A Practical Approach to Aeroponics
Aeroponics systems differ from conventional hydroponics systems in that they use little to no growth medium. Plants are typically cultivated as bare rooted in the aeroponic chamber or growth module, supported by collars or baskets in the system lid. While this aspect doesn’t differ greatly from DWC or RDWC growing systems, the principle difference is in the nutrient solution delivery system.
Aero systems feed bare rooted plants with a nutrient and oxygen rich mist or fog. The advantage here is that there is a greater surface area for absorption of oxygen along with water and minerals (mist). Additionally, this provides excellent control over air to water ratios in the root zone, as roots can remain suspended in moist air rather than submerged in nutrient solutions.
Some aeroponics systems use internal sprinklers or sprayers to blast roots with droplets of nutrient solutions. These types of systems can be inexpensive to build and can operate reasonably well. However, its debatable as to whether this is really aeroponics as there is no mist or fog feeding the roots. The roots are getting hit with drops of water instead, similar in size to what emitters in drip irrigation deliver. The reduction in cost and relatively simple design come at the expense of sacrificing surface area for oxygen delivery and precise control over air to water ratios at the roots.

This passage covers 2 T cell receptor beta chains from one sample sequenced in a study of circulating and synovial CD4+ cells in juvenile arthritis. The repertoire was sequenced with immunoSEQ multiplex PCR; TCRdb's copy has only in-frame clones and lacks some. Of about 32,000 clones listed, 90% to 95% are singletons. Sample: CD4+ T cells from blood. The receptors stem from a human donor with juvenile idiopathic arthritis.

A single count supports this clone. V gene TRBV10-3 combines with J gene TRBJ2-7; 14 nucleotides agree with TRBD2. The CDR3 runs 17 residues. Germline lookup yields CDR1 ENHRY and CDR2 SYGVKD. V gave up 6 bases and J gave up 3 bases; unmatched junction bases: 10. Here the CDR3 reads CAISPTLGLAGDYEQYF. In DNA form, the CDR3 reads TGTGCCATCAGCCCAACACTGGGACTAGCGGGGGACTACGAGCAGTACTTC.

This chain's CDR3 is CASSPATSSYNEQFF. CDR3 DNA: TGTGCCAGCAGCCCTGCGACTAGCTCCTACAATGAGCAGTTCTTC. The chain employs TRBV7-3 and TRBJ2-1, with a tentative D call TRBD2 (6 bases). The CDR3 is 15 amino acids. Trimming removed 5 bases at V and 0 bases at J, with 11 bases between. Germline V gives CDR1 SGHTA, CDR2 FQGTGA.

High pressure aeroponics systems (HPAs) deliver nutrient solutions through mist heads (requiring higher operating pressures) to produce ultra fine mists or fogs to bare roots. With HPA there is much more potential for oxygen absorption by roots and a much higher level of control over air to water ratios in the root chamber of growth modules.
HPA systems can stimulate very rapid plant development and use very little water and nutrients to do so.
For example, a typical misting cycle in the root chamber for aeroponic plant propagation is 20 seconds on and 5 minutes off. The actual volume of solution being delivered each cycle is low, however, it saturates the rooting chamber with an oxygen rich nutrient mist. Any run off solution can be collected and recirculated.
For rooted plants, the misting cycle may remain only 20 seconds on with the duration widening to 8, 12 or even 20 minutes. The bare roots structures themselves act as reservoirs for moisture, oxygen and nutrients; each msiting cycle replenishes their levels to optimal.
To view different HPA system configurations Click HERE